“This is a great opportunity. Doing something for New York State is very important to us,” he stated.
Former Congressman Ben Gilman called the concert beforehand “a great, historic event for the whole region. This is one of the great centers in the whole world. Hopefully, it will be an economic boost to the whole region. I am sure it will be. I’m sure it will give Tanglewood competition. I want to thank Alan Gerry for his imagination to produce this wonderful site.”
“A double wow, spectacular, awesome,” said New York State Senator John Bonacic before the performance started. “Everybody in New York is going to know about Sullivan County and want to visit.”
New York State Assemblywoman Aileen Gunther, who (like Bonacic) brought her children along, wrote a letter to Gerry in appreciation. She described the center as “unlike anything I’ve ever seen. Your attention to detail, your uncompromising aesthetic and desire to keep Bethel Woods in harmony with the beauty and nature of the site, plus your commitment to the history of this land do not go unnoticed. I thank you for believing in this project and believing in Sullivan County.”
Town of Bethel Councilman Daniel Sturm said before the concert began that “this is the start of something special. I don’t think people realize how lucky Bethel is.”
A Show of Shows
One would be hard-pressed to remember another event in the county’s history with so many well-dressed people in one setting, although many at the show also dressed casually. The crowd was a wide mix of families, baby boomers and senior citizens.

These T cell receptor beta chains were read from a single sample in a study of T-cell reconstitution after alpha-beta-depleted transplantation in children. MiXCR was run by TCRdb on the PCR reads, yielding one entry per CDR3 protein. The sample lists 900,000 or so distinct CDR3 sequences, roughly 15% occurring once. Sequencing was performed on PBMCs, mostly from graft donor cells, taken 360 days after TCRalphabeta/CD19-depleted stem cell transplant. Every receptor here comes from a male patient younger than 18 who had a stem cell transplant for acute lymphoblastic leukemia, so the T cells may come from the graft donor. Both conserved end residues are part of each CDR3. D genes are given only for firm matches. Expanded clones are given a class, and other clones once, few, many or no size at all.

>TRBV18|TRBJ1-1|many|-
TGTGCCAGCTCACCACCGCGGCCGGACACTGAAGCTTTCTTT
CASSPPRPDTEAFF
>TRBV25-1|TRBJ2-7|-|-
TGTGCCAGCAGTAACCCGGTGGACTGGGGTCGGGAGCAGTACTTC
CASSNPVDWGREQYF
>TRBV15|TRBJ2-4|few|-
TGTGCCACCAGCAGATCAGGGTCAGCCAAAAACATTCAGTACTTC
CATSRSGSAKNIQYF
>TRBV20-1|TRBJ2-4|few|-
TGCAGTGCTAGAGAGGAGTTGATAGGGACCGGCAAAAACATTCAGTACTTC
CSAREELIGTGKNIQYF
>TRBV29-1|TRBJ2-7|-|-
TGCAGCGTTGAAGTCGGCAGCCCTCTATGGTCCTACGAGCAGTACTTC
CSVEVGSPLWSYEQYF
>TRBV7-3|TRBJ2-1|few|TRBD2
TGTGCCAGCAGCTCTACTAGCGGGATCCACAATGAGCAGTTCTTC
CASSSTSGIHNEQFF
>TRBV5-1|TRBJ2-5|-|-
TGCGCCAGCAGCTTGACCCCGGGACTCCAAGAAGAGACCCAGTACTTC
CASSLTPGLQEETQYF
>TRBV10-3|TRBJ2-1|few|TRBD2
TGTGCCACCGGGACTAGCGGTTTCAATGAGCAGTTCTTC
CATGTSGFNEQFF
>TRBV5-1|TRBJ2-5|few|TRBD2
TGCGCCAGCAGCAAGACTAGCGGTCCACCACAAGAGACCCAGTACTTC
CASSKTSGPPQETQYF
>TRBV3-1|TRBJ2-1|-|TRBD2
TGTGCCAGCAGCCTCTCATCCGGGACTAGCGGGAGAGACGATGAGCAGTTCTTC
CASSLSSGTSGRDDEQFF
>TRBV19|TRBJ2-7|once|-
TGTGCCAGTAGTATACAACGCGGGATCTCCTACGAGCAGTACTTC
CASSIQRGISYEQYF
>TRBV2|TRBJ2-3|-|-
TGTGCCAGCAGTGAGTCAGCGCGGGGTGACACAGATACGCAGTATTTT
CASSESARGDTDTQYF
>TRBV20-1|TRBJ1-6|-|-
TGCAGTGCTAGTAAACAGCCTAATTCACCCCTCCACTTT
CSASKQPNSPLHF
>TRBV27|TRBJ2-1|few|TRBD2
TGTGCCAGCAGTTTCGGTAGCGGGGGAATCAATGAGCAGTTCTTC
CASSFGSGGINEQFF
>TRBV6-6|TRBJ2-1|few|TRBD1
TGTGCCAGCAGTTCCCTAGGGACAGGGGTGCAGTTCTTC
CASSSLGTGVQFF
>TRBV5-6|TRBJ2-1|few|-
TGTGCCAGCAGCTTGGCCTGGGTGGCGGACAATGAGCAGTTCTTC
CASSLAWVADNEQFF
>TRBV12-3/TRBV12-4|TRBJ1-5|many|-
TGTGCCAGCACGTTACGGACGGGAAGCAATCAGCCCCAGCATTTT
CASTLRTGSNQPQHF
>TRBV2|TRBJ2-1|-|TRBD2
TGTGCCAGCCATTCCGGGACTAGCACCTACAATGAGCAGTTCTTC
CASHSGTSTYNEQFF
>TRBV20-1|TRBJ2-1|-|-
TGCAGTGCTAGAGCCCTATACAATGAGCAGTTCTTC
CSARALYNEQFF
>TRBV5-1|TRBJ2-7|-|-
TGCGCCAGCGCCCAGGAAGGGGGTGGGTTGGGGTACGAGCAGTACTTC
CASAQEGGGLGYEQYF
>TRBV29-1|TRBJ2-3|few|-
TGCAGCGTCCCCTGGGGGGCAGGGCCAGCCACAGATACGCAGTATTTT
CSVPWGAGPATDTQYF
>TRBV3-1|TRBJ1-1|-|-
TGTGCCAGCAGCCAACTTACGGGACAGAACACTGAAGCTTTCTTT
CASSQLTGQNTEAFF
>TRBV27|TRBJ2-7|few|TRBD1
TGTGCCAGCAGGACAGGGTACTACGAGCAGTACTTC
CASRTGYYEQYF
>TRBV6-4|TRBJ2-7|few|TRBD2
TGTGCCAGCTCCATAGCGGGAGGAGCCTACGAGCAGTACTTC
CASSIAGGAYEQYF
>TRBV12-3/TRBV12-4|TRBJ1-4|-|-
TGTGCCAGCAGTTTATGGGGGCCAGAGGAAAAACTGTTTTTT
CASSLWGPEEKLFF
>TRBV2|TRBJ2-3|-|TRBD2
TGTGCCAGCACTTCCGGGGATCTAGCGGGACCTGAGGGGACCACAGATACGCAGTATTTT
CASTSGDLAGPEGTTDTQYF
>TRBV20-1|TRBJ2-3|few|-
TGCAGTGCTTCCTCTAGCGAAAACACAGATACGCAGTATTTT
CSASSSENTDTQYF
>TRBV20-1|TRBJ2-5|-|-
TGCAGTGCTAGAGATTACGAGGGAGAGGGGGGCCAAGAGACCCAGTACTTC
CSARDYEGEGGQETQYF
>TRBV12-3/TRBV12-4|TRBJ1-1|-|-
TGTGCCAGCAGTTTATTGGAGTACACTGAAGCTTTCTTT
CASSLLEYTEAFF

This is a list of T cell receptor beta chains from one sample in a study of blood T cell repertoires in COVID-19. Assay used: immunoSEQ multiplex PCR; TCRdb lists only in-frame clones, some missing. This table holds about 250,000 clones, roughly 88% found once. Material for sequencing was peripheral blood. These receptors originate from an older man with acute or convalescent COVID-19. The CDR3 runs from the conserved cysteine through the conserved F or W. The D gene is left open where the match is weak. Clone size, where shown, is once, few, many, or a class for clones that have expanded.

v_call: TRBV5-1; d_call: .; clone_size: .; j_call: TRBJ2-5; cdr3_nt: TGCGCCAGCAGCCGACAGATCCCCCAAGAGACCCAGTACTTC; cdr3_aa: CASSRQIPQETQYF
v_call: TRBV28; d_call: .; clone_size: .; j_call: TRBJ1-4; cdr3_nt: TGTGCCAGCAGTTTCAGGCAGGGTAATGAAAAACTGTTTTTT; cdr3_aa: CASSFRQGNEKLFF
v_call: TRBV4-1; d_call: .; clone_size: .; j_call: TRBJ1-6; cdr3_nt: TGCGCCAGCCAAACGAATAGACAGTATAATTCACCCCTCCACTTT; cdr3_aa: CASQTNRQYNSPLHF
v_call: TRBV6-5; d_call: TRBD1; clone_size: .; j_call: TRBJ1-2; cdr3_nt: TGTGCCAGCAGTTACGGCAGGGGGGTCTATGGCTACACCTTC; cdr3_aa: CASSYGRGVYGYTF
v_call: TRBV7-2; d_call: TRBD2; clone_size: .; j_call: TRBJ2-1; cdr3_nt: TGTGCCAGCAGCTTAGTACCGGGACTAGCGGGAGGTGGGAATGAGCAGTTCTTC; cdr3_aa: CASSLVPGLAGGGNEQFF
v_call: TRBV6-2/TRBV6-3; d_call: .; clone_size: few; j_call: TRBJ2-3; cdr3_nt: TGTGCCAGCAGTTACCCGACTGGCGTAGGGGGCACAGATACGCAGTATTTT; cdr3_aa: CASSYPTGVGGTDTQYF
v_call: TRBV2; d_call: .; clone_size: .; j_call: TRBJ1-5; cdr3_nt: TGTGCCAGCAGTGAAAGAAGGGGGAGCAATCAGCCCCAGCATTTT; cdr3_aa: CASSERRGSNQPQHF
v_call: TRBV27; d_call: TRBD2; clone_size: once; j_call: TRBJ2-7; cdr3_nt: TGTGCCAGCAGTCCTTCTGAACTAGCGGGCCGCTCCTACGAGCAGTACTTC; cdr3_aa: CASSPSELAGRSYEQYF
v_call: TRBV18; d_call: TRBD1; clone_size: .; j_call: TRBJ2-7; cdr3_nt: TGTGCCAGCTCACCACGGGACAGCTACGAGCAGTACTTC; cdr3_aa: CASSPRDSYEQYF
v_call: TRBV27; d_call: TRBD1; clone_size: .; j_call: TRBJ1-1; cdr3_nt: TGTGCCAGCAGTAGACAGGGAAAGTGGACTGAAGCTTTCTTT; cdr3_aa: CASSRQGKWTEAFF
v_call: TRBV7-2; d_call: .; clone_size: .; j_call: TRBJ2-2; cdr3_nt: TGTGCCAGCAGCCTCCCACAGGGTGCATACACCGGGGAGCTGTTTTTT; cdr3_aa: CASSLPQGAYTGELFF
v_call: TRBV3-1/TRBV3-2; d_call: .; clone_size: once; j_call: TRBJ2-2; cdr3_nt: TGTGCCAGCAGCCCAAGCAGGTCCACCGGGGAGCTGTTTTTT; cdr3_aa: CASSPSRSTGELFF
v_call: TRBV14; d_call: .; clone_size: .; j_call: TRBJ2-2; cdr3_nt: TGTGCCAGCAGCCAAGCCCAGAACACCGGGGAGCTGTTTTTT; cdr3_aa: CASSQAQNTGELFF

The concert was not without a few issues, albeit minor in comparison to the larger impact. Traffic was reportedly backed up for an hour bumper to bumper on 17B getting in – and about an hour on the way out.
Food prices ranged from a “low” of $5 for a box of Cracker Jack up to $7.50 for a Chicken Caesar wrap. Some lamented the prohibition on bringing in food for picnics.
But overall, the response was highly enthusiastic – even before the show. Martin Spiro, who spends his summers in Woodbourne away from Long Island, has been traveling to Tanglewood for many years to hear classical concerts.
“We’re very excited,” he said. “You can see more here than Tanglewood. It is much wider. The sound is dynamic and better. We’ve been waiting years for this to open.”
Another one of the many who were at the original Woodstock, Spiro said there were obviously quite a few differences between the two concerts.
Dennis Ingburg, another summer resident of Woodbourne, made mention of another Sullivan County legend: “A casino is important. But this is ten times more important. We’re tired of driving three hours to Massachusetts [for Tanglewood].”
Hennie Matalon, who was sitting with the Woodbourne summer crowd, agreed that “we need the culture.”
Joyce Salimeno of Wurtsboro called Bethel Woods “the best thing that could happen to Sullivan County.”
Her husband Pat compared the site to “something out of a magazine.
“God bless Alan Gerry!”